Jones has now called Thompson back to the committee for further questioning, the first time he has had to do so in his role of chair. “This seems to be potentially quite an egregious example that requires recalling someone, as there were a couple of questions where the evidence we have received subsequently suggests that his answers were not right. I’m not trying to create good television or be mean to someone, I just need answers to the questions, because that’s our job,” he says.
(A Royal Mail spokesperson said: “We welcome the opportunity to expand on any points on which the committee would like clarification.”)
While Thompson’s difficulty answering Jones’s questions may have sent the clip viral, the MP finds such obfuscation “deeply frustrating”. He shoots a warning: “Don’t come to a committee and think it is some kind of sport where the winner is the person that has gotten away without saying very much. I think it is really quite simple; just answer the question.”
Jones’s job, he feels, is made even harder when holding ministers, who are effectively colleagues, to account. “You don’t want to purposely trip them up or railroad them in the media because that’s not a good working relationship,” he says. “As a committee chair, you have got to try to understand the personality of the minister, because the way you handle them can affect how things go. If someone has a bit of an ego, or expects a bit of deference, you have got to try and manage that in the right way.”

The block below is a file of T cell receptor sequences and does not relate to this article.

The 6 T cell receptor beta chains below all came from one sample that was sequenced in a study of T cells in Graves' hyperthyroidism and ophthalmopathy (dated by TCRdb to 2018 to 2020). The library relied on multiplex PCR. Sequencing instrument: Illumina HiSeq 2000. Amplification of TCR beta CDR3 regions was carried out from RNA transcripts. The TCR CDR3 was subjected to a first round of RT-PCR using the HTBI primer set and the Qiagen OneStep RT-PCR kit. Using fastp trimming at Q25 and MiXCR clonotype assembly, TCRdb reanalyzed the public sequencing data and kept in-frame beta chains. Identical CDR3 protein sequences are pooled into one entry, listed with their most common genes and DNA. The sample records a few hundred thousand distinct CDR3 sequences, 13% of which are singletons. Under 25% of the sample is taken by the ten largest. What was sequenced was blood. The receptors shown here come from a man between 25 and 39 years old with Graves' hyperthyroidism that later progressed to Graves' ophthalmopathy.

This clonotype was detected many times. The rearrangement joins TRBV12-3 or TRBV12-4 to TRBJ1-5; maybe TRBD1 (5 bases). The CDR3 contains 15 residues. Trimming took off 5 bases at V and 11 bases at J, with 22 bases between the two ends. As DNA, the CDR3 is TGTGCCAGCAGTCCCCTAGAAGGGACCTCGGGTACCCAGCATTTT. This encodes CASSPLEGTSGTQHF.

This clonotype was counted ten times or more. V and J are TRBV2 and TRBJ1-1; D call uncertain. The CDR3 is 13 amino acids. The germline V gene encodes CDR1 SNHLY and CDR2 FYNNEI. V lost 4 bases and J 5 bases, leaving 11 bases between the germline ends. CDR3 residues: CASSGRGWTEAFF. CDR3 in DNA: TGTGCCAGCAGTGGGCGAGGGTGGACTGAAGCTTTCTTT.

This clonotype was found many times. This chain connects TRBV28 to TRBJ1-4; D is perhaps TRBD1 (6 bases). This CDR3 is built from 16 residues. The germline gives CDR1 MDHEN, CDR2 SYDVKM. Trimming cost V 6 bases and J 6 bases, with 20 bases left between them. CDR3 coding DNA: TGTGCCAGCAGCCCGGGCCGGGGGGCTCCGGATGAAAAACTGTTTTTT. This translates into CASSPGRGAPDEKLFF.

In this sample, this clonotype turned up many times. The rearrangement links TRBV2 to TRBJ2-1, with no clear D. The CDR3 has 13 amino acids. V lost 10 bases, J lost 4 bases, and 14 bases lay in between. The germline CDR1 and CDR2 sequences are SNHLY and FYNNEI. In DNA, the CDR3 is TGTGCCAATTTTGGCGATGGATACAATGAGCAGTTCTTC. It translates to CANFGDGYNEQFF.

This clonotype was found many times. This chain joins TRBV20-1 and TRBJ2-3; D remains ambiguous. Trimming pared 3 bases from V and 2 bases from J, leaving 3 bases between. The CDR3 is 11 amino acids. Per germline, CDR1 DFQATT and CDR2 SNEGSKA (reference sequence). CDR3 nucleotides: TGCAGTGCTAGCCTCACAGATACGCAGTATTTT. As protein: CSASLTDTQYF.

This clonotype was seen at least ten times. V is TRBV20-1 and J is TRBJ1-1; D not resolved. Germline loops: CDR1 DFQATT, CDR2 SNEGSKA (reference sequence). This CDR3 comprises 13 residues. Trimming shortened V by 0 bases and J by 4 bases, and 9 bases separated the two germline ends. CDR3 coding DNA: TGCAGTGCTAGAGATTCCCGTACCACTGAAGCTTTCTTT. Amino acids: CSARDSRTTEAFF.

Jones feels he has grown into the role of chair, despite never wanting the job in the first place. “I always wanted to be an MP growing up in my now-constituency, Bristol, but I knew I didn’t want to be a career politician, which is why I became a lawyer,” he says. “I nearly gave up trying to become an MP when I lost the 2015 election. I thought I would just focus on my family [two daughters and wife, Lucy, who works in renewable energy]. When I won in 2017 it was not expected. The only reason I became chair of the select committee was because [Labour leader] Keir [Starmer] did not give me a job when he became leader; it was clearly kind of, ‘What is left? Who hasn’t been given something?’”
Jones went on to join the Liaison Committee in 2020, where he is proud to have “the great privilege of multiple Q and A opportunities with the prime minister”. How do PMs generally fare under questioning?
He says: “Rishi was actually pretty good on the detail, but his political answers weren’t very good.”